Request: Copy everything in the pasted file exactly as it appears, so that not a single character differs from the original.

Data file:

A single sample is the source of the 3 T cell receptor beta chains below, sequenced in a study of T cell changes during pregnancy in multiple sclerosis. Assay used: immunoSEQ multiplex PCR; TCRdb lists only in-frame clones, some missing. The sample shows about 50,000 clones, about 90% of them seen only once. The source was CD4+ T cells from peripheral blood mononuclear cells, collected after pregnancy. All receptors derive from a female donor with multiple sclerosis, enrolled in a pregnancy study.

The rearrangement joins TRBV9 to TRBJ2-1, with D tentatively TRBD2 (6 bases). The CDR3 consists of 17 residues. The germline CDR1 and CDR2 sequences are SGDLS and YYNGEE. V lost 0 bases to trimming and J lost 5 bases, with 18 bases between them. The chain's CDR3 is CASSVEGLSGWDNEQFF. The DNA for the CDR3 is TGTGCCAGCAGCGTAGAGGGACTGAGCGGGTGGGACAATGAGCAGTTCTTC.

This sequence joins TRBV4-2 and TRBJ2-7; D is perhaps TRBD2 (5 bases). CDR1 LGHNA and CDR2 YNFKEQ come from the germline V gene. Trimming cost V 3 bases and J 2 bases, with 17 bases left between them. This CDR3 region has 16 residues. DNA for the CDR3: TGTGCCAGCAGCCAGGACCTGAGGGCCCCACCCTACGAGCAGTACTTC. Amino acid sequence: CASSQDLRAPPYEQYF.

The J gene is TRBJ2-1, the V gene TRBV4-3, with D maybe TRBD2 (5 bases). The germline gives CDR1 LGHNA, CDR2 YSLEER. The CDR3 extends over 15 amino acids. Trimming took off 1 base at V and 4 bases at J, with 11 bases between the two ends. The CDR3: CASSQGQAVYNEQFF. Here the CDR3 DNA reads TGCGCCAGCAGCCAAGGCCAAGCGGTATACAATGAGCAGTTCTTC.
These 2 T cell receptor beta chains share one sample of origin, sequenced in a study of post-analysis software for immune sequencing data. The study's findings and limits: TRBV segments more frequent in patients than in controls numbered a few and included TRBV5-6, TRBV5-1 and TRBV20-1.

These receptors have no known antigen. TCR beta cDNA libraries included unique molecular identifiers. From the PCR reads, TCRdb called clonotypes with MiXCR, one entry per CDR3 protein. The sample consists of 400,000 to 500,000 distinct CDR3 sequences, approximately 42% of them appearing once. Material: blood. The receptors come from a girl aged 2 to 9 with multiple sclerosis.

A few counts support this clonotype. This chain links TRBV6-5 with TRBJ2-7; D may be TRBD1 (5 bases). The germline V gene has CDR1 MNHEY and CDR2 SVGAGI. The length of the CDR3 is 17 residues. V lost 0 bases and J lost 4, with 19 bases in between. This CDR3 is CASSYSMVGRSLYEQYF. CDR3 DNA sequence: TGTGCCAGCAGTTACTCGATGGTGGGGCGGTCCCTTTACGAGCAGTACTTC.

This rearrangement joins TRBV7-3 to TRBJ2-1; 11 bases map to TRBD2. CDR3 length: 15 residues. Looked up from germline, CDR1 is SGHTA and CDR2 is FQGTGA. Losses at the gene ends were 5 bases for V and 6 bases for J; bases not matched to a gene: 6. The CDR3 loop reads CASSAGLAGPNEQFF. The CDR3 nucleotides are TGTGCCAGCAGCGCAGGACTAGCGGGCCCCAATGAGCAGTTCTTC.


A single sample is the source of the 3 T cell receptor beta chains below, sequenced in a study of T cell changes during pregnancy in multiple sclerosis. Assay used: immunoSEQ multiplex PCR; TCRdb lists only in-frame clones, some missing. The sample shows about 50,000 clones, about 90% of them seen only once. The source was CD4+ T cells from peripheral blood mononuclear cells, collected after pregnancy. All receptors derive from a female donor with multiple sclerosis, enrolled in a pregnancy study.

The rearrangement joins TRBV9 to TRBJ2-1, with D tentatively TRBD2 (6 bases). The CDR3 consists of 17 residues. The germline CDR1 and CDR2 sequences are SGDLS and YYNGEE. V lost 0 bases to trimming and J lost 5 bases, with 18 bases between them. The chain's CDR3 is CASSVEGLSGWDNEQFF. The DNA for the CDR3 is TGTGCCAGCAGCGTAGAGGGACTGAGCGGGTGGGACAATGAGCAGTTCTTC.

This sequence joins TRBV4-2 and TRBJ2-7; D is perhaps TRBD2 (5 bases). CDR1 LGHNA and CDR2 YNFKEQ come from the germline V gene. Trimming cost V 3 bases and J 2 bases, with 17 bases left between them. This CDR3 region has 16 residues. DNA for the CDR3: TGTGCCAGCAGCCAGGACCTGAGGGCCCCACCCTACGAGCAGTACTTC. Amino acid sequence: CASSQDLRAPPYEQYF.

The J gene is TRBJ2-1, the V gene TRBV4-3, with D maybe TRBD2 (5 bases). The germline gives CDR1 LGHNA, CDR2 YSLEER. The CDR3 extends over 15 amino acids. Trimming took off 1 base at V and 4 bases at J, with 11 bases between the two ends. The CDR3: CASSQGQAVYNEQFF. Here the CDR3 DNA reads TGCGCCAGCAGCCAAGGCCAAGCGGTATACAATGAGCAGTTCTTC.
These 2 T cell receptor beta chains share one sample of origin, sequenced in a study of post-analysis software for immune sequencing data. The study's findings and limits: TRBV segments more frequent in patients than in controls numbered a few and included TRBV5-6, TRBV5-1 and TRBV20-1.

These receptors have no known antigen. TCR beta cDNA libraries included unique molecular identifiers. From the PCR reads, TCRdb called clonotypes with MiXCR, one entry per CDR3 protein. The sample consists of 400,000 to 500,000 distinct CDR3 sequences, approximately 42% of them appearing once. Material: blood. The receptors come from a girl aged 2 to 9 with multiple sclerosis.

A few counts support this clonotype. This chain links TRBV6-5 with TRBJ2-7; D may be TRBD1 (5 bases). The germline V gene has CDR1 MNHEY and CDR2 SVGAGI. The length of the CDR3 is 17 residues. V lost 0 bases and J lost 4, with 19 bases in between. This CDR3 is CASSYSMVGRSLYEQYF. CDR3 DNA sequence: TGTGCCAGCAGTTACTCGATGGTGGGGCGGTCCCTTTACGAGCAGTACTTC.

This rearrangement joins TRBV7-3 to TRBJ2-1; 11 bases map to TRBD2. CDR3 length: 15 residues. Looked up from germline, CDR1 is SGHTA and CDR2 is FQGTGA. Losses at the gene ends were 5 bases for V and 6 bases for J; bases not matched to a gene: 6. The CDR3 loop reads CASSAGLAGPNEQFF. The CDR3 nucleotides are TGTGCCAGCAGCGCAGGACTAGCGGGCCCCAATGAGCAGTTCTTC.